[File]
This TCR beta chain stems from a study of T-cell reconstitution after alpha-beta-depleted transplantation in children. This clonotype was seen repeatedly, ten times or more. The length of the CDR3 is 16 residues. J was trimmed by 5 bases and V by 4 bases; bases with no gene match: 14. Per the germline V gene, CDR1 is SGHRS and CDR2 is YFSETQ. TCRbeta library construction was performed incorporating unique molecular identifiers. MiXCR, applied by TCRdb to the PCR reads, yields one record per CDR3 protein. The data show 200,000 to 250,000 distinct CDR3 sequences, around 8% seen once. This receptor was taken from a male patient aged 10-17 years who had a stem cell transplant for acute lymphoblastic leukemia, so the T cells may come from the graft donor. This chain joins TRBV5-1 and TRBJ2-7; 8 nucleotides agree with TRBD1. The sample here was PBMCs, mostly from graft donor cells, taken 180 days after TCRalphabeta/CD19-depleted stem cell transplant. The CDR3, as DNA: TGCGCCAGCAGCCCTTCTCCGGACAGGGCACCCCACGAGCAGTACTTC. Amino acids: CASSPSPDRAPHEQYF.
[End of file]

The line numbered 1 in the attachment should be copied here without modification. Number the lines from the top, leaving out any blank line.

This TCR beta chain stems from a study of T-cell reconstitution after alpha-beta-depleted transplantation in children. This clonotype was seen repeatedly, ten times or more. The length of the CDR3 is 16 residues. J was trimmed by 5 bases and V by 4 bases; bases with no gene match: 14. Per the germline V gene, CDR1 is SGHRS and CDR2 is YFSETQ. TCRbeta library construction was performed incorporating unique molecular identifiers. MiXCR, applied by TCRdb to the PCR reads, yields one record per CDR3 protein. The data show 200,000 to 250,000 distinct CDR3 sequences, around 8% seen once. This receptor was taken from a male patient aged 10-17 years who had a stem cell transplant for acute lymphoblastic leukemia, so the T cells may come from the graft donor. This chain joins TRBV5-1 and TRBJ2-7; 8 nucleotides agree with TRBD1. The sample here was PBMCs, mostly from graft donor cells, taken 180 days after TCRalphabeta/CD19-depleted stem cell transplant. The CDR3, as DNA: TGCGCCAGCAGCCCTTCTCCGGACAGGGCACCCCACGAGCAGTACTTC. Amino acids: CASSPSPDRAPHEQYF.